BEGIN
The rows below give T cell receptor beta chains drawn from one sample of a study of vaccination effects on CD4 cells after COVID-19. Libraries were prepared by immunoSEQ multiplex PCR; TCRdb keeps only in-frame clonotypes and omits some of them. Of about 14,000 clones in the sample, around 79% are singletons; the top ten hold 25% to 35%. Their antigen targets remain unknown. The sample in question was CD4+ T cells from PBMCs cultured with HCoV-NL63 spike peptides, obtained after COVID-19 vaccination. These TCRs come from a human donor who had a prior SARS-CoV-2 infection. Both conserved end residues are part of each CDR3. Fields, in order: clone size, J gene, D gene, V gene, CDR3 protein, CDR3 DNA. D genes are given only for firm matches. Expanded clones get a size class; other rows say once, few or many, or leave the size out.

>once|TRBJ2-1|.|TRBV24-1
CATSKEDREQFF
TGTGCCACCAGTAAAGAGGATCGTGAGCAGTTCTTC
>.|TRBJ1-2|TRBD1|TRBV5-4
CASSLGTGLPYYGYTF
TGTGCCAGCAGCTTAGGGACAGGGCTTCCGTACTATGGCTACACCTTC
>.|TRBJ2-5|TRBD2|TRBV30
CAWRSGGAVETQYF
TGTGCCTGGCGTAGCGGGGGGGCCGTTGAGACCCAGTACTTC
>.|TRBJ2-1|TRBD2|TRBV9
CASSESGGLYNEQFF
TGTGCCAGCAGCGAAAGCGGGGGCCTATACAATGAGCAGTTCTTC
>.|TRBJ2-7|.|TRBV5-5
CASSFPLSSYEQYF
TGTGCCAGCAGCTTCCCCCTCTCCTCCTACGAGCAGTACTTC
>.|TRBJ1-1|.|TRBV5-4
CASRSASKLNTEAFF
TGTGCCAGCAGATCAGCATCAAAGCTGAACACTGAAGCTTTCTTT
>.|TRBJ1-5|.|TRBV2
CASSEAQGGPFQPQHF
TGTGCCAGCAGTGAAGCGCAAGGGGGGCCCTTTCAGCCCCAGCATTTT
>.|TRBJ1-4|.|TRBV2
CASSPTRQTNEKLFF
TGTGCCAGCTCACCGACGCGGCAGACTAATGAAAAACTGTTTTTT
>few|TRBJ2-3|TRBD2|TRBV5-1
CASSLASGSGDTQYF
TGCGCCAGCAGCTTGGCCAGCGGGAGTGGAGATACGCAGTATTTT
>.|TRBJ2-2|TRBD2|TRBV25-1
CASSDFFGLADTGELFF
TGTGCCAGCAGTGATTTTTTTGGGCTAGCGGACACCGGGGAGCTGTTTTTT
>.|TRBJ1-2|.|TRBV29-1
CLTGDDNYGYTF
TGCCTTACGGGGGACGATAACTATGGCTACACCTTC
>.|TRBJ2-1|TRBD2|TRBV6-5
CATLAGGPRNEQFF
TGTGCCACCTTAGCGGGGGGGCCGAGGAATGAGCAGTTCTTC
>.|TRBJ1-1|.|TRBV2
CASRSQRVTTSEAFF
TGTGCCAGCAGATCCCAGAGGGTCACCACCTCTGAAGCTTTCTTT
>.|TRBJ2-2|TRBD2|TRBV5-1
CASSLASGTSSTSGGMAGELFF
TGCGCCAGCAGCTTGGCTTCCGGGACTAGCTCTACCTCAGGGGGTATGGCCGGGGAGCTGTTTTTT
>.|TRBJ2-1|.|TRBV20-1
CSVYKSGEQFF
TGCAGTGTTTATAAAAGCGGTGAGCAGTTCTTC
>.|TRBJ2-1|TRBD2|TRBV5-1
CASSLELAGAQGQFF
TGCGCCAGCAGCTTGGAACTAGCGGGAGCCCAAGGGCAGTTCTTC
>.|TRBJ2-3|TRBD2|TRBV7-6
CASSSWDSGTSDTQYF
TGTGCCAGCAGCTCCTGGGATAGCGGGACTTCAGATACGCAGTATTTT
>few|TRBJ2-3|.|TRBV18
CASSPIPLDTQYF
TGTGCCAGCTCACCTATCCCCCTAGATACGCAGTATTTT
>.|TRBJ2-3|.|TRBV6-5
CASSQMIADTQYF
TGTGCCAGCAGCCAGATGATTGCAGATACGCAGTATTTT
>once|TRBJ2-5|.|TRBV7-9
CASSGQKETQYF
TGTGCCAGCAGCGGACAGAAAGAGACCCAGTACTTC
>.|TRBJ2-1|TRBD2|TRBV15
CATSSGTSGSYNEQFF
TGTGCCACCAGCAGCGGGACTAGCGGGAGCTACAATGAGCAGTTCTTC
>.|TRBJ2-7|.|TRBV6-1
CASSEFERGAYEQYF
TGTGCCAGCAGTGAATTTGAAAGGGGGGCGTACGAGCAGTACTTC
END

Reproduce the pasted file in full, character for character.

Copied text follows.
The rows below give T cell receptor beta chains drawn from one sample of a study of vaccination effects on CD4 cells after COVID-19. Libraries were prepared by immunoSEQ multiplex PCR; TCRdb keeps only in-frame clonotypes and omits some of them. Of about 14,000 clones in the sample, around 79% are singletons; the top ten hold 25% to 35%. Their antigen targets remain unknown. The sample in question was CD4+ T cells from PBMCs cultured with HCoV-NL63 spike peptides, obtained after COVID-19 vaccination. These TCRs come from a human donor who had a prior SARS-CoV-2 infection. Both conserved end residues are part of each CDR3. Fields, in order: clone size, J gene, D gene, V gene, CDR3 protein, CDR3 DNA. D genes are given only for firm matches. Expanded clones get a size class; other rows say once, few or many, or leave the size out.

>once|TRBJ2-1|.|TRBV24-1
CATSKEDREQFF
TGTGCCACCAGTAAAGAGGATCGTGAGCAGTTCTTC
>.|TRBJ1-2|TRBD1|TRBV5-4
CASSLGTGLPYYGYTF
TGTGCCAGCAGCTTAGGGACAGGGCTTCCGTACTATGGCTACACCTTC
>.|TRBJ2-5|TRBD2|TRBV30
CAWRSGGAVETQYF
TGTGCCTGGCGTAGCGGGGGGGCCGTTGAGACCCAGTACTTC
>.|TRBJ2-1|TRBD2|TRBV9
CASSESGGLYNEQFF
TGTGCCAGCAGCGAAAGCGGGGGCCTATACAATGAGCAGTTCTTC
>.|TRBJ2-7|.|TRBV5-5
CASSFPLSSYEQYF
TGTGCCAGCAGCTTCCCCCTCTCCTCCTACGAGCAGTACTTC
>.|TRBJ1-1|.|TRBV5-4
CASRSASKLNTEAFF
TGTGCCAGCAGATCAGCATCAAAGCTGAACACTGAAGCTTTCTTT
>.|TRBJ1-5|.|TRBV2
CASSEAQGGPFQPQHF
TGTGCCAGCAGTGAAGCGCAAGGGGGGCCCTTTCAGCCCCAGCATTTT
>.|TRBJ1-4|.|TRBV2
CASSPTRQTNEKLFF
TGTGCCAGCTCACCGACGCGGCAGACTAATGAAAAACTGTTTTTT
>few|TRBJ2-3|TRBD2|TRBV5-1
CASSLASGSGDTQYF
TGCGCCAGCAGCTTGGCCAGCGGGAGTGGAGATACGCAGTATTTT
>.|TRBJ2-2|TRBD2|TRBV25-1
CASSDFFGLADTGELFF
TGTGCCAGCAGTGATTTTTTTGGGCTAGCGGACACCGGGGAGCTGTTTTTT
>.|TRBJ1-2|.|TRBV29-1
CLTGDDNYGYTF
TGCCTTACGGGGGACGATAACTATGGCTACACCTTC
>.|TRBJ2-1|TRBD2|TRBV6-5
CATLAGGPRNEQFF
TGTGCCACCTTAGCGGGGGGGCCGAGGAATGAGCAGTTCTTC
>.|TRBJ1-1|.|TRBV2
CASRSQRVTTSEAFF
TGTGCCAGCAGATCCCAGAGGGTCACCACCTCTGAAGCTTTCTTT
>.|TRBJ2-2|TRBD2|TRBV5-1
CASSLASGTSSTSGGMAGELFF
TGCGCCAGCAGCTTGGCTTCCGGGACTAGCTCTACCTCAGGGGGTATGGCCGGGGAGCTGTTTTTT
>.|TRBJ2-1|.|TRBV20-1
CSVYKSGEQFF
TGCAGTGTTTATAAAAGCGGTGAGCAGTTCTTC
>.|TRBJ2-1|TRBD2|TRBV5-1
CASSLELAGAQGQFF
TGCGCCAGCAGCTTGGAACTAGCGGGAGCCCAAGGGCAGTTCTTC
>.|TRBJ2-3|TRBD2|TRBV7-6
CASSSWDSGTSDTQYF
TGTGCCAGCAGCTCCTGGGATAGCGGGACTTCAGATACGCAGTATTTT
>few|TRBJ2-3|.|TRBV18
CASSPIPLDTQYF
TGTGCCAGCTCACCTATCCCCCTAGATACGCAGTATTTT
>.|TRBJ2-3|.|TRBV6-5
CASSQMIADTQYF
TGTGCCAGCAGCCAGATGATTGCAGATACGCAGTATTTT
>once|TRBJ2-5|.|TRBV7-9
CASSGQKETQYF
TGTGCCAGCAGCGGACAGAAAGAGACCCAGTACTTC
>.|TRBJ2-1|TRBD2|TRBV15
CATSSGTSGSYNEQFF
TGTGCCACCAGCAGCGGGACTAGCGGGAGCTACAATGAGCAGTTCTTC
>.|TRBJ2-7|.|TRBV6-1
CASSEFERGAYEQYF
TGTGCCAGCAGTGAATTTGAAAGGGGGGCGTACGAGCAGTACTTC